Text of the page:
Balinor only shook his head. “You wouldn’t understand.”
Hunith bristled with irritation, though she tried not to let it show. “If you would just tell me–”
“All the dragons are dead now, except for one,” he said. “It doesn’t matter anymore.” He turned away from her and back towards the fire, but not before she caught a glimpse of his face and saw that he looked grief-stricken.
“But I can see that it matters to you,” she said. “I think you would feel better if you spoke about it. I’d like to hear more about the dragons. Will you tell me about them?” She placed an encouraging hand on his shoulder but he shrugged her off.
“Why do you ask so much of me?” he snapped. “You know nothing of the life I lived and you never will.”
It was no different than anything he had said or implied before, but for some reason his words at that moment finally made her lose the patience that she had clung to in the weeks since his arrival.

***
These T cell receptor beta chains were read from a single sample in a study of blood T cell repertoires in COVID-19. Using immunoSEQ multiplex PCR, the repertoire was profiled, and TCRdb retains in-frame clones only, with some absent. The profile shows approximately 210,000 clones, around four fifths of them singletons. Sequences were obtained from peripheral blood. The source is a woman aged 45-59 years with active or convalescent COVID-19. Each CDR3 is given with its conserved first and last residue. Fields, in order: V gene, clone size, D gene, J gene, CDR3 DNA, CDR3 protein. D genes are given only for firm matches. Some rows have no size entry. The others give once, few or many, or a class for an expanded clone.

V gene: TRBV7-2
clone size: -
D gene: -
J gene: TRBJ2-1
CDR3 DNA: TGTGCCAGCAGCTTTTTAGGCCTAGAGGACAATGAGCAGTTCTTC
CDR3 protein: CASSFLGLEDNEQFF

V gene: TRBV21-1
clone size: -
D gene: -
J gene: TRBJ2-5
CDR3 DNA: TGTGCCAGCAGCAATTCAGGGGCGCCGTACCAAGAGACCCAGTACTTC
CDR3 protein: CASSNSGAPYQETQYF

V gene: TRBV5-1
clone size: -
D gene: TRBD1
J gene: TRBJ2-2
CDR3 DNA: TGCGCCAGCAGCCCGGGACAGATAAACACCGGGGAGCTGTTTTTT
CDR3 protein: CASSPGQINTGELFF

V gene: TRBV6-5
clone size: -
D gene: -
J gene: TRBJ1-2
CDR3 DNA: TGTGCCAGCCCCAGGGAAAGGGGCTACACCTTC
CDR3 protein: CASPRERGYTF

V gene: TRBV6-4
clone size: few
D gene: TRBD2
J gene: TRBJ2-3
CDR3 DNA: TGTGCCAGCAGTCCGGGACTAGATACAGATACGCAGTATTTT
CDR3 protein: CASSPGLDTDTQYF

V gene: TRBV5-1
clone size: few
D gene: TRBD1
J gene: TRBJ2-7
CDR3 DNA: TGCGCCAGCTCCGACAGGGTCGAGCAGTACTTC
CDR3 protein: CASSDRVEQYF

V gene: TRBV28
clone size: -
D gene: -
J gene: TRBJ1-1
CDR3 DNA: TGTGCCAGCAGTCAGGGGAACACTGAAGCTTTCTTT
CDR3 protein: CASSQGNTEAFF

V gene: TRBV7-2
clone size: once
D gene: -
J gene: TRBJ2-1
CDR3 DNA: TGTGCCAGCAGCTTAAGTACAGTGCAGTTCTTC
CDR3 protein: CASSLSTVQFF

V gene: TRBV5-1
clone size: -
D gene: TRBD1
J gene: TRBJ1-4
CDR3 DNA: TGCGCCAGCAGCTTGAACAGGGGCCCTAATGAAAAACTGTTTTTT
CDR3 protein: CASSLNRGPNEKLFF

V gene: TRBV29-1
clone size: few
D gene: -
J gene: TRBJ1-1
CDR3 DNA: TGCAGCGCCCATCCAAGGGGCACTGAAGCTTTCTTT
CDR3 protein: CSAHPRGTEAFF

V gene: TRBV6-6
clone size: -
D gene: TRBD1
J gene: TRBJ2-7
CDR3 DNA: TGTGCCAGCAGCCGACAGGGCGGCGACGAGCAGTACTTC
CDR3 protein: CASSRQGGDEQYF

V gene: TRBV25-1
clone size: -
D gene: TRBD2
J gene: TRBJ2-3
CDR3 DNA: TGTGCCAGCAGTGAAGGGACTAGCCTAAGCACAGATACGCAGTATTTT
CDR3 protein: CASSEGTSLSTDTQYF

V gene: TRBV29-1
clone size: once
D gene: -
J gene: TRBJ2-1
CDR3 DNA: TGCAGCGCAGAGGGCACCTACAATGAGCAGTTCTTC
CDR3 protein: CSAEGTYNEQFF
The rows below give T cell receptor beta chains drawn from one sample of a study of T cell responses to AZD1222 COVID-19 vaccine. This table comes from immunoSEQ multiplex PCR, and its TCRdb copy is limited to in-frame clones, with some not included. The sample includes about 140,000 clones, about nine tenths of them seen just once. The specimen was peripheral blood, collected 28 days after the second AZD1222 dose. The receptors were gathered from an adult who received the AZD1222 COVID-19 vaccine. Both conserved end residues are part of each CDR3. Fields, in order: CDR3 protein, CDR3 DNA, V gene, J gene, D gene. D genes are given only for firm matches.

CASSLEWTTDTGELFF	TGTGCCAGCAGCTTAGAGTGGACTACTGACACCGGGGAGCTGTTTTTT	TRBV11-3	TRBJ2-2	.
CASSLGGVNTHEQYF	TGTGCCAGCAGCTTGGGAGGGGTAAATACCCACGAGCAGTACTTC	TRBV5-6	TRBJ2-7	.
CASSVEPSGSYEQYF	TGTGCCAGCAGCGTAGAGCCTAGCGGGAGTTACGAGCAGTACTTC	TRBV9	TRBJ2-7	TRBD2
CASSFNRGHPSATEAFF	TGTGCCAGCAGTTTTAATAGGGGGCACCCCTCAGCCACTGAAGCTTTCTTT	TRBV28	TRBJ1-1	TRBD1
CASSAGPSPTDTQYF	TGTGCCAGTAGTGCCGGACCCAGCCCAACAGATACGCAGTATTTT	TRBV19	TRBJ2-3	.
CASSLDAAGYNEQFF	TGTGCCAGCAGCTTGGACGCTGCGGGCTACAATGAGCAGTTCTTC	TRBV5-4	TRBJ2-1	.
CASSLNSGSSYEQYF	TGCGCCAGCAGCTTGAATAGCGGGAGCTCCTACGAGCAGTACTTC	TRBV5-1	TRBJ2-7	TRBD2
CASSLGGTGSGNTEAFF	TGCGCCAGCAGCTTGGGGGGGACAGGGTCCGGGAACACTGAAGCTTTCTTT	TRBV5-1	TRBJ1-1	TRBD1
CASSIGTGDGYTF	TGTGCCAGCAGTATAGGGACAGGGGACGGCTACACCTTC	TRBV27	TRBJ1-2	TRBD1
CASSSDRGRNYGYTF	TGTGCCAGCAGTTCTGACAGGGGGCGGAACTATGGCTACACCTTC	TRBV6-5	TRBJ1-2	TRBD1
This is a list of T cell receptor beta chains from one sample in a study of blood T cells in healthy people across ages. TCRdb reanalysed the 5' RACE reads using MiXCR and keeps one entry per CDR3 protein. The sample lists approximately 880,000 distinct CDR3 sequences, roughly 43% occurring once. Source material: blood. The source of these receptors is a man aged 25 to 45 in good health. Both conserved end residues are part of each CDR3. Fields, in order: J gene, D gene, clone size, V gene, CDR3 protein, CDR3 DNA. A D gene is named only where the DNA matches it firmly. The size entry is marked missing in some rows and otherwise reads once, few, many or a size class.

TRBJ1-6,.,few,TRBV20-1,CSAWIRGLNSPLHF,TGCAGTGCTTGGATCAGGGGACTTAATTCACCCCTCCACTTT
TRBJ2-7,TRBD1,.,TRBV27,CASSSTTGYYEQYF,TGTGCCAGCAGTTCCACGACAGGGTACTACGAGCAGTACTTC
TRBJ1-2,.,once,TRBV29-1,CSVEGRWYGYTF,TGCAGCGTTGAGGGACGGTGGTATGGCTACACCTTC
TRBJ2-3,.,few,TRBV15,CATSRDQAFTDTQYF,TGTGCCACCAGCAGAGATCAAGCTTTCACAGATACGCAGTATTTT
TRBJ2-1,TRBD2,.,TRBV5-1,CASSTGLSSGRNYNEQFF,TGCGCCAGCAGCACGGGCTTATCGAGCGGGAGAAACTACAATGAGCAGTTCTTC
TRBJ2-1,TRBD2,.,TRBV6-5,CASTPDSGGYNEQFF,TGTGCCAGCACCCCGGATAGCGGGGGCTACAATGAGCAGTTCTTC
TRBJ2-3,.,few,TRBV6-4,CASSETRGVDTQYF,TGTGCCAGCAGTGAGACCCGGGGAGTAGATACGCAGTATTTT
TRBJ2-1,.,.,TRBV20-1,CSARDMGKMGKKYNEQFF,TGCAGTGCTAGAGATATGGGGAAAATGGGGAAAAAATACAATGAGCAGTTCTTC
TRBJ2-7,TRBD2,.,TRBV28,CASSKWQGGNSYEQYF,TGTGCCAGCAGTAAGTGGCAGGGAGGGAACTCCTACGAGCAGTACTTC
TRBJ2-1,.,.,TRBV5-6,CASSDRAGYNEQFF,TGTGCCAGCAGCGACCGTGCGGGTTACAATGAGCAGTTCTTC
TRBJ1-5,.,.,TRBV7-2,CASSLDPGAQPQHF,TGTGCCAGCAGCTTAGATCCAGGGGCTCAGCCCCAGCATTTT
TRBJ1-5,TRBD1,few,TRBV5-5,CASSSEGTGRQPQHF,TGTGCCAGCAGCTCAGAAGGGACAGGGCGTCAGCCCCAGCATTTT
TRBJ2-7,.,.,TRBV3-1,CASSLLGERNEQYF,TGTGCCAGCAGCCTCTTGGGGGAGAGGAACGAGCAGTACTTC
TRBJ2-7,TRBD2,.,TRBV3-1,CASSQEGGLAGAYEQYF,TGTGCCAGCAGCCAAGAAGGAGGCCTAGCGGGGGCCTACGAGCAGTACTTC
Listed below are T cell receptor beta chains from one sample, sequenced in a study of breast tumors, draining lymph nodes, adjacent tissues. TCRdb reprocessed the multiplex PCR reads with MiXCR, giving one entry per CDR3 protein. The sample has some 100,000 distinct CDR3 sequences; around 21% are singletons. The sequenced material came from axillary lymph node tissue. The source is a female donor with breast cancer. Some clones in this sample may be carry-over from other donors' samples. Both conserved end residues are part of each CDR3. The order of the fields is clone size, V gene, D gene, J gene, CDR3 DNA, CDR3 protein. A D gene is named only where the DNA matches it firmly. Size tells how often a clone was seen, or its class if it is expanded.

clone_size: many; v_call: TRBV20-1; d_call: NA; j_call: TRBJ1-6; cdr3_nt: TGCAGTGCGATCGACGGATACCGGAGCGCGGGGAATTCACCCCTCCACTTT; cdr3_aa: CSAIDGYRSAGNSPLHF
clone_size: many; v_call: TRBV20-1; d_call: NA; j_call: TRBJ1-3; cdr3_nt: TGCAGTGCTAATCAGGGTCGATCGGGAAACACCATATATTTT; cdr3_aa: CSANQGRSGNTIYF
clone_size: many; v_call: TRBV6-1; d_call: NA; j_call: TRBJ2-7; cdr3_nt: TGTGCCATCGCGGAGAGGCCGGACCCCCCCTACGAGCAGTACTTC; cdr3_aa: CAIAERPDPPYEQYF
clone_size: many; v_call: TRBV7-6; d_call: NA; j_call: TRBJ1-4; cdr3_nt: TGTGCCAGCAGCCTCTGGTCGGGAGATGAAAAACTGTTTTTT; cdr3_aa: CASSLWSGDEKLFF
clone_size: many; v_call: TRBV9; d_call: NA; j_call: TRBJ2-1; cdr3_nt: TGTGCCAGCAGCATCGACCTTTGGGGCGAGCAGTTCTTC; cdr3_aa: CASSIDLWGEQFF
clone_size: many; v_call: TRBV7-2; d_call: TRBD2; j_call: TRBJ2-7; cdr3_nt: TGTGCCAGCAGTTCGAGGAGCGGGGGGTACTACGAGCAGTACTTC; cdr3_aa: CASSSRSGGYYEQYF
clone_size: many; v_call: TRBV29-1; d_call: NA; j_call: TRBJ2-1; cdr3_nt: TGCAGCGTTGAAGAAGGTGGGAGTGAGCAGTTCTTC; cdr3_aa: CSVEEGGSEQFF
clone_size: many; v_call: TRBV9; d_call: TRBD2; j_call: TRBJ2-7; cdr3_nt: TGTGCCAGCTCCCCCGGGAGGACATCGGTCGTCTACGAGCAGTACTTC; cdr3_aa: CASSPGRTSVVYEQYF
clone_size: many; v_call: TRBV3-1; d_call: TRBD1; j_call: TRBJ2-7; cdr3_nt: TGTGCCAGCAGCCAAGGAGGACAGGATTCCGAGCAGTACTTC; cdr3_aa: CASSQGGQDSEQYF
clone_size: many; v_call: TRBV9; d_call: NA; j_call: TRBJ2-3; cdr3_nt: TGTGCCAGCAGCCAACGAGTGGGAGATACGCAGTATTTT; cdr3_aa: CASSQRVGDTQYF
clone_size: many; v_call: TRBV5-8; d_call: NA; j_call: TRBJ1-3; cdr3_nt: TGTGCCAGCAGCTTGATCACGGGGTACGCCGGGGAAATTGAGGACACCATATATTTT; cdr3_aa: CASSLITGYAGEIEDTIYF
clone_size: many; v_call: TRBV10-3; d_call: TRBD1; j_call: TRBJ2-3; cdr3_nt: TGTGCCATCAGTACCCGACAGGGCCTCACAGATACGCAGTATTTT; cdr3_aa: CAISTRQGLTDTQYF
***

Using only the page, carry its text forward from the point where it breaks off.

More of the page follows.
“And whose fault is that?” she demanded. “I’ve opened my home to you, and my–” Heart, her mind helpfully supplied, but she quickly pushed that thought aside. “I’m here and I’m willing to listen, but no matter what I do you insist on being a stubborn, miserable man all the time, and I – no,” she said, abruptly getting to her feet. “No, I know that you have suffered terribly and I will not add to that. Good night, Balinor.”
She turned away then, but not without seeing the expression on his face, a strange look of outrage and shock and guilt and something else that she didn’t recognise. But Hunith didn’t stay to figure it out; instead, she marched to her bed and with a vicious tug she drew the makeshift curtain she had strung across when Balinor first came to stay, separating her small space from the rest of the house.